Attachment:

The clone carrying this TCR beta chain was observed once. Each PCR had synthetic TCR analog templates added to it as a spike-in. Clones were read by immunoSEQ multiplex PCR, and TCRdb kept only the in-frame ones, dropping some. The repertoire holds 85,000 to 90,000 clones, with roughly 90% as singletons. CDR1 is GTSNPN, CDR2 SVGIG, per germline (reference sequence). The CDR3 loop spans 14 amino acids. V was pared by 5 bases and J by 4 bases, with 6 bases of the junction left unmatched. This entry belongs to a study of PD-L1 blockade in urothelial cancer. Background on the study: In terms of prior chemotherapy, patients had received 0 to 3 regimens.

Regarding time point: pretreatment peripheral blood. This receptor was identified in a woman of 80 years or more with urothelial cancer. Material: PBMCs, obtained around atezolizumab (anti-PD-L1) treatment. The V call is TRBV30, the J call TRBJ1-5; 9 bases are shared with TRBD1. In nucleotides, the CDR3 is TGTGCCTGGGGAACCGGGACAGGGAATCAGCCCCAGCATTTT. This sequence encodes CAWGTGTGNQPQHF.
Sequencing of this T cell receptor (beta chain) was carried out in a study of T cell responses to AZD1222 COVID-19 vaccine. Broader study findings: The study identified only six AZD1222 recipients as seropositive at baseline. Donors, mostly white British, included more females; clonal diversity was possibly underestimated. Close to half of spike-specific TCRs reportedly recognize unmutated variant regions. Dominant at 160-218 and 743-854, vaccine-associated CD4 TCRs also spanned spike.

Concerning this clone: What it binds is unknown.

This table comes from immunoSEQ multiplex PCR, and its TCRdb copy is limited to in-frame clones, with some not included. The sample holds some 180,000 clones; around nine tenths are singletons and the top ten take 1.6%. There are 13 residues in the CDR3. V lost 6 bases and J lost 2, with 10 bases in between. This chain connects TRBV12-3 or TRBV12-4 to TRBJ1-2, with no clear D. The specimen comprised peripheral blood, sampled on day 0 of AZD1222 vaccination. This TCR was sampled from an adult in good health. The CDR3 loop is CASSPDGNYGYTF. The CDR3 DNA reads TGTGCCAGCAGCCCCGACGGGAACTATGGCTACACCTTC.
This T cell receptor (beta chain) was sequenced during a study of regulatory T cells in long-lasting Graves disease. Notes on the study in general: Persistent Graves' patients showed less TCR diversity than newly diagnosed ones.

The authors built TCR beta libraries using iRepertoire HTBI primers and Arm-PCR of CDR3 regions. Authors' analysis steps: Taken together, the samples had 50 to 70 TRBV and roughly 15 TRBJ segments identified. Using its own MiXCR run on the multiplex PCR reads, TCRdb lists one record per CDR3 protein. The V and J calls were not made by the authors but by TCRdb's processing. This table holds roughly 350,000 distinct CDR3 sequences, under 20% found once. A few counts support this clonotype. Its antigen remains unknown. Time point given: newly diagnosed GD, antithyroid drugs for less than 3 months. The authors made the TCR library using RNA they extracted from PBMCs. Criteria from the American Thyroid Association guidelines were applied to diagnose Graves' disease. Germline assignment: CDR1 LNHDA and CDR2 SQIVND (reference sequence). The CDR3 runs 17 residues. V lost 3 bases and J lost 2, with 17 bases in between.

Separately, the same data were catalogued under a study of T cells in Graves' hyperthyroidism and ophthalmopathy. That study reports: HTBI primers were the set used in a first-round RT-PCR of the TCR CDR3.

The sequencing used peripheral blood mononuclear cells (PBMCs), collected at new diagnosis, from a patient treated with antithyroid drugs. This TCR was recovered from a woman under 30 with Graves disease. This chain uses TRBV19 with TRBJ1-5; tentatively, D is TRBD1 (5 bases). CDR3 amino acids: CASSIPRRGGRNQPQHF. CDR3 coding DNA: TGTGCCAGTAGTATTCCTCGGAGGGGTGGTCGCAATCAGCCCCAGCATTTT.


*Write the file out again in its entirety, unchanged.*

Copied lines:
The clone carrying this TCR beta chain was observed once. Each PCR had synthetic TCR analog templates added to it as a spike-in. Clones were read by immunoSEQ multiplex PCR, and TCRdb kept only the in-frame ones, dropping some. The repertoire holds 85,000 to 90,000 clones, with roughly 90% as singletons. CDR1 is GTSNPN, CDR2 SVGIG, per germline (reference sequence). The CDR3 loop spans 14 amino acids. V was pared by 5 bases and J by 4 bases, with 6 bases of the junction left unmatched. This entry belongs to a study of PD-L1 blockade in urothelial cancer. Background on the study: In terms of prior chemotherapy, patients had received 0 to 3 regimens.

Regarding time point: pretreatment peripheral blood. This receptor was identified in a woman of 80 years or more with urothelial cancer. Material: PBMCs, obtained around atezolizumab (anti-PD-L1) treatment. The V call is TRBV30, the J call TRBJ1-5; 9 bases are shared with TRBD1. In nucleotides, the CDR3 is TGTGCCTGGGGAACCGGGACAGGGAATCAGCCCCAGCATTTT. This sequence encodes CAWGTGTGNQPQHF.
Sequencing of this T cell receptor (beta chain) was carried out in a study of T cell responses to AZD1222 COVID-19 vaccine. Broader study findings: The study identified only six AZD1222 recipients as seropositive at baseline. Donors, mostly white British, included more females; clonal diversity was possibly underestimated. Close to half of spike-specific TCRs reportedly recognize unmutated variant regions. Dominant at 160-218 and 743-854, vaccine-associated CD4 TCRs also spanned spike.

Concerning this clone: What it binds is unknown.

This table comes from immunoSEQ multiplex PCR, and its TCRdb copy is limited to in-frame clones, with some not included. The sample holds some 180,000 clones; around nine tenths are singletons and the top ten take 1.6%. There are 13 residues in the CDR3. V lost 6 bases and J lost 2, with 10 bases in between. This chain connects TRBV12-3 or TRBV12-4 to TRBJ1-2, with no clear D. The specimen comprised peripheral blood, sampled on day 0 of AZD1222 vaccination. This TCR was sampled from an adult in good health. The CDR3 loop is CASSPDGNYGYTF. The CDR3 DNA reads TGTGCCAGCAGCCCCGACGGGAACTATGGCTACACCTTC.
This T cell receptor (beta chain) was sequenced during a study of regulatory T cells in long-lasting Graves disease. Notes on the study in general: Persistent Graves' patients showed less TCR diversity than newly diagnosed ones.

The authors built TCR beta libraries using iRepertoire HTBI primers and Arm-PCR of CDR3 regions. Authors' analysis steps: Taken together, the samples had 50 to 70 TRBV and roughly 15 TRBJ segments identified. Using its own MiXCR run on the multiplex PCR reads, TCRdb lists one record per CDR3 protein. The V and J calls were not made by the authors but by TCRdb's processing. This table holds roughly 350,000 distinct CDR3 sequences, under 20% found once. A few counts support this clonotype. Its antigen remains unknown. Time point given: newly diagnosed GD, antithyroid drugs for less than 3 months. The authors made the TCR library using RNA they extracted from PBMCs. Criteria from the American Thyroid Association guidelines were applied to diagnose Graves' disease. Germline assignment: CDR1 LNHDA and CDR2 SQIVND (reference sequence). The CDR3 runs 17 residues. V lost 3 bases and J lost 2, with 17 bases in between.

Separately, the same data were catalogued under a study of T cells in Graves' hyperthyroidism and ophthalmopathy. That study reports: HTBI primers were the set used in a first-round RT-PCR of the TCR CDR3.

The sequencing used peripheral blood mononuclear cells (PBMCs), collected at new diagnosis, from a patient treated with antithyroid drugs. This TCR was recovered from a woman under 30 with Graves disease. This chain uses TRBV19 with TRBJ1-5; tentatively, D is TRBD1 (5 bases). CDR3 amino acids: CASSIPRRGGRNQPQHF. CDR3 coding DNA: TGTGCCAGTAGTATTCCTCGGAGGGGTGGTCGCAATCAGCCCCAGCATTTT.